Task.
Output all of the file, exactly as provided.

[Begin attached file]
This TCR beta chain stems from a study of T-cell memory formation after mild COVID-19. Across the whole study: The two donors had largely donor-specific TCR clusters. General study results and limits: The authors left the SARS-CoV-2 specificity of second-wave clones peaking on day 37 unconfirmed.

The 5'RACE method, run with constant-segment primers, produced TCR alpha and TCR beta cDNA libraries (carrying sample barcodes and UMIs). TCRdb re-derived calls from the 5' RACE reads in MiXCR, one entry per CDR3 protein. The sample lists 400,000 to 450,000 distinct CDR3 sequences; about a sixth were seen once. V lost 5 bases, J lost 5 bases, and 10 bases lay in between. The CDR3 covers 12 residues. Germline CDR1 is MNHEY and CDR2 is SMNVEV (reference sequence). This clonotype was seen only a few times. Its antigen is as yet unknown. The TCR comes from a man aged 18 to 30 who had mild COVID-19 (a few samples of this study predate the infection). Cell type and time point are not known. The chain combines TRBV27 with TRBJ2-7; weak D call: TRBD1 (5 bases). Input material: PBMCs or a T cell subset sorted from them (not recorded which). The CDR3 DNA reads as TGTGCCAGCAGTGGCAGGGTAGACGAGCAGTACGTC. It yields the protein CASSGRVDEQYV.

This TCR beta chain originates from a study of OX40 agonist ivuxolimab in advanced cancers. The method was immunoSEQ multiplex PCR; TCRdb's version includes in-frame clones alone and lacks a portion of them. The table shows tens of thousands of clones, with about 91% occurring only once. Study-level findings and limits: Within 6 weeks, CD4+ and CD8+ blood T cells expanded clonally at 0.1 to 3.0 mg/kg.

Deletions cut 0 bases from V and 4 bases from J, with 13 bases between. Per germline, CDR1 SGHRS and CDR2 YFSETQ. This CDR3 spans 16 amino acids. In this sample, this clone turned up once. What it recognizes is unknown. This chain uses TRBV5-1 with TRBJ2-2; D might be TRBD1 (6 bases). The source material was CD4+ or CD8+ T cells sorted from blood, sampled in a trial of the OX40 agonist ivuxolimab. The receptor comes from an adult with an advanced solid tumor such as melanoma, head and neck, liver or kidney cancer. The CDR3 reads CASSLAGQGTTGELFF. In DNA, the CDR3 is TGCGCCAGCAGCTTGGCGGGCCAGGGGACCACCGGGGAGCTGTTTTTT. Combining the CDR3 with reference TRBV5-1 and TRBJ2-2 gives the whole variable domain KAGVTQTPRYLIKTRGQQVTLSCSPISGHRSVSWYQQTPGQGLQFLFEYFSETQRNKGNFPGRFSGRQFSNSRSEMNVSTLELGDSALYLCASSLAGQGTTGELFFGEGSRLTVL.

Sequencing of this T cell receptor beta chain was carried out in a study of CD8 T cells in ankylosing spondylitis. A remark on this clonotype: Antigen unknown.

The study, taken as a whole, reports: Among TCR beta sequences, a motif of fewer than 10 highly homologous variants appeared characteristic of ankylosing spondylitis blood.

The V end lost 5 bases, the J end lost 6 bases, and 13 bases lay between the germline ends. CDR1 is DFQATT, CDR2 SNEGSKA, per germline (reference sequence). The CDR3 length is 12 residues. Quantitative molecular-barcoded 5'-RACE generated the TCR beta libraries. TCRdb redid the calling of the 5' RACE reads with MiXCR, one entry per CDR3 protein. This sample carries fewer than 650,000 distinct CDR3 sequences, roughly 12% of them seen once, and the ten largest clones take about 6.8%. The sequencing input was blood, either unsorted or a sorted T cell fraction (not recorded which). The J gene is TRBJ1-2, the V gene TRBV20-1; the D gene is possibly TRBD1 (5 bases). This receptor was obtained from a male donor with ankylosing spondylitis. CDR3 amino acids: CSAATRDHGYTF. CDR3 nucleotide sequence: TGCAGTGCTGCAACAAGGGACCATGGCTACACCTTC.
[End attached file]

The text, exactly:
This TCR beta chain stems from a study of T-cell memory formation after mild COVID-19. Across the whole study: The two donors had largely donor-specific TCR clusters. General study results and limits: The authors left the SARS-CoV-2 specificity of second-wave clones peaking on day 37 unconfirmed.

The 5'RACE method, run with constant-segment primers, produced TCR alpha and TCR beta cDNA libraries (carrying sample barcodes and UMIs). TCRdb re-derived calls from the 5' RACE reads in MiXCR, one entry per CDR3 protein. The sample lists 400,000 to 450,000 distinct CDR3 sequences; about a sixth were seen once. V lost 5 bases, J lost 5 bases, and 10 bases lay in between. The CDR3 covers 12 residues. Germline CDR1 is MNHEY and CDR2 is SMNVEV (reference sequence). This clonotype was seen only a few times. Its antigen is as yet unknown. The TCR comes from a man aged 18 to 30 who had mild COVID-19 (a few samples of this study predate the infection). Cell type and time point are not known. The chain combines TRBV27 with TRBJ2-7; weak D call: TRBD1 (5 bases). Input material: PBMCs or a T cell subset sorted from them (not recorded which). The CDR3 DNA reads as TGTGCCAGCAGTGGCAGGGTAGACGAGCAGTACGTC. It yields the protein CASSGRVDEQYV.

This TCR beta chain originates from a study of OX40 agonist ivuxolimab in advanced cancers. The method was immunoSEQ multiplex PCR; TCRdb's version includes in-frame clones alone and lacks a portion of them. The table shows tens of thousands of clones, with about 91% occurring only once. Study-level findings and limits: Within 6 weeks, CD4+ and CD8+ blood T cells expanded clonally at 0.1 to 3.0 mg/kg.

Deletions cut 0 bases from V and 4 bases from J, with 13 bases between. Per germline, CDR1 SGHRS and CDR2 YFSETQ. This CDR3 spans 16 amino acids. In this sample, this clone turned up once. What it recognizes is unknown. This chain uses TRBV5-1 with TRBJ2-2; D might be TRBD1 (6 bases). The source material was CD4+ or CD8+ T cells sorted from blood, sampled in a trial of the OX40 agonist ivuxolimab. The receptor comes from an adult with an advanced solid tumor such as melanoma, head and neck, liver or kidney cancer. The CDR3 reads CASSLAGQGTTGELFF. In DNA, the CDR3 is TGCGCCAGCAGCTTGGCGGGCCAGGGGACCACCGGGGAGCTGTTTTTT. Combining the CDR3 with reference TRBV5-1 and TRBJ2-2 gives the whole variable domain KAGVTQTPRYLIKTRGQQVTLSCSPISGHRSVSWYQQTPGQGLQFLFEYFSETQRNKGNFPGRFSGRQFSNSRSEMNVSTLELGDSALYLCASSLAGQGTTGELFFGEGSRLTVL.

Sequencing of this T cell receptor beta chain was carried out in a study of CD8 T cells in ankylosing spondylitis. A remark on this clonotype: Antigen unknown.

The study, taken as a whole, reports: Among TCR beta sequences, a motif of fewer than 10 highly homologous variants appeared characteristic of ankylosing spondylitis blood.

The V end lost 5 bases, the J end lost 6 bases, and 13 bases lay between the germline ends. CDR1 is DFQATT, CDR2 SNEGSKA, per germline (reference sequence). The CDR3 length is 12 residues. Quantitative molecular-barcoded 5'-RACE generated the TCR beta libraries. TCRdb redid the calling of the 5' RACE reads with MiXCR, one entry per CDR3 protein. This sample carries fewer than 650,000 distinct CDR3 sequences, roughly 12% of them seen once, and the ten largest clones take about 6.8%. The sequencing input was blood, either unsorted or a sorted T cell fraction (not recorded which). The J gene is TRBJ1-2, the V gene TRBV20-1; the D gene is possibly TRBD1 (5 bases). This receptor was obtained from a male donor with ankylosing spondylitis. CDR3 amino acids: CSAATRDHGYTF. CDR3 nucleotide sequence: TGCAGTGCTGCAACAAGGGACCATGGCTACACCTTC.